What is the Best Lens for Portrait Photography?
Written by: steve
By Steve Russell
Sometimes it’s fun to write articles about a subject that doesn’t have a “one right answer.” Not only does it make me really think about the subject before I start writing but it’s also usually somewhat controversial and garners a lot of comments. So for this subject please put in your “two cents worth” either in the comments section here or on our Facebook page.
To begin with, I usually use my 70-200mm lens for portrait work. It works for me. It also works for a number of very successful portrait and wedding photographers I know. But there’s a catch, a number of reasons why that works for me and may not work for you. By sharing why it works for me and including reasons why it may not work in all situations you can modify my comments to fit your situation and approach.
1. The most widely held belief in answering this question is a lens in the range of 85mm to 135mm. I sure can’t argue with this as a good workable range. I’ll return to this later in the article.
2. For portrait work I use my Canon 5D Mark II Camera. That camera has a full-frame sensor so my 70-200mm lens is a true 70-200. If I were to use a camera with a cropped-frame sensor the lens would act as a longer lens. For example, if the crop ratio was 1.6, like on my Canon 7D Camera(Body Only), the apparent length of the lens would be 112-320mm. Useable but I would have to be farther away from the subject to capture the same image.
3. While I’m aware that some portrait photographers use a wide open f stop (f/1.4 to f/3.5 for example) so they get the bokeh they want in the background, I prefer to use f/8 to f/11. That way the entire subject is in focus. If I want fuzzy out-of-focus ears, which I generally don’t, I can do that in Photoshop. However, as you know, if it’s out of focus when I capture the image, it’s out of focus in the finished product. To keep the backdrop out of sharp focus I prefer to position the subject roughly 8 to 10 feet in front of the backdrop. Even with f/11 this is sufficient distance to get the effect I want.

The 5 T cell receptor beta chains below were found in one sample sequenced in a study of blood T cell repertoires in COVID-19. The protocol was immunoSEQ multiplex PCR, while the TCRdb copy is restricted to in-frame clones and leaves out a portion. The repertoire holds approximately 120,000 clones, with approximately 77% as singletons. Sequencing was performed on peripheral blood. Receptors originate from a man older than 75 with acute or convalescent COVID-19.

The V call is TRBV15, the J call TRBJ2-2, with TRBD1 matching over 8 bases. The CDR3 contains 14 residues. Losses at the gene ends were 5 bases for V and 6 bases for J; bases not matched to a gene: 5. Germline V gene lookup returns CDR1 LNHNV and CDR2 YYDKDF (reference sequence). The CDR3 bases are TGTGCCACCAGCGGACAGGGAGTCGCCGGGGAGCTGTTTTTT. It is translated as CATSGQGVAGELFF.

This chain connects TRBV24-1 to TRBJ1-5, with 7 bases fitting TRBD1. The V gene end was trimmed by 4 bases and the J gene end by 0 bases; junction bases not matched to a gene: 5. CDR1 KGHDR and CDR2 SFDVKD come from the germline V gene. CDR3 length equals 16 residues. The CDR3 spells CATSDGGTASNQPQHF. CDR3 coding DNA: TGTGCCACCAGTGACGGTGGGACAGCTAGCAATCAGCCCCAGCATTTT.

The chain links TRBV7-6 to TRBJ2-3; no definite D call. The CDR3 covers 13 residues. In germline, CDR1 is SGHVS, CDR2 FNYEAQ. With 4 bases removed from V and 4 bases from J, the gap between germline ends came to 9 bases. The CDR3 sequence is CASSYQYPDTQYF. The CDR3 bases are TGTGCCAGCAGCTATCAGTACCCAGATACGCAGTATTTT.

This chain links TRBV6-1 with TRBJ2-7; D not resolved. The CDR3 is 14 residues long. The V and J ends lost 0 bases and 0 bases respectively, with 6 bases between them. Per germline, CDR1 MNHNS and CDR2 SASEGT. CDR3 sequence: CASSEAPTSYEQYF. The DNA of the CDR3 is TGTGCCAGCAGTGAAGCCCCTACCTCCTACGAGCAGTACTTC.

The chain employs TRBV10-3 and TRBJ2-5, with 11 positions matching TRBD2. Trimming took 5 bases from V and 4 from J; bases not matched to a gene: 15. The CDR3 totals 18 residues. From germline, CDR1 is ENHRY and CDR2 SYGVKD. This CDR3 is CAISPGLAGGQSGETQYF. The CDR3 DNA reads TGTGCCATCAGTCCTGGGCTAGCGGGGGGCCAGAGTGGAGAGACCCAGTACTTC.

4. The next self-imposed rule I like to follow is I don’t like to be up in the subject’s face. This usually isn’t an issue with a professional model, but with most clients, the greater the distance between them and the camera, the more comfortable and natural acting they are. Because of this, I like to position myself about 8 to 10 feet from the subject. Yes, I realize that this requires more than 20 feet of linear space to set up and not everyone has that much space. Well, my studio is located in my house and while the great room is more than 20 feet long I can’t see my wife allowing me to set up my studio there. What I do is park the car(s) in the driveway and set up the studio there. Works like a charm. Yes I have to set up and take down my studio equipment every time I use it, but I had that in mind when I purchased the equipment.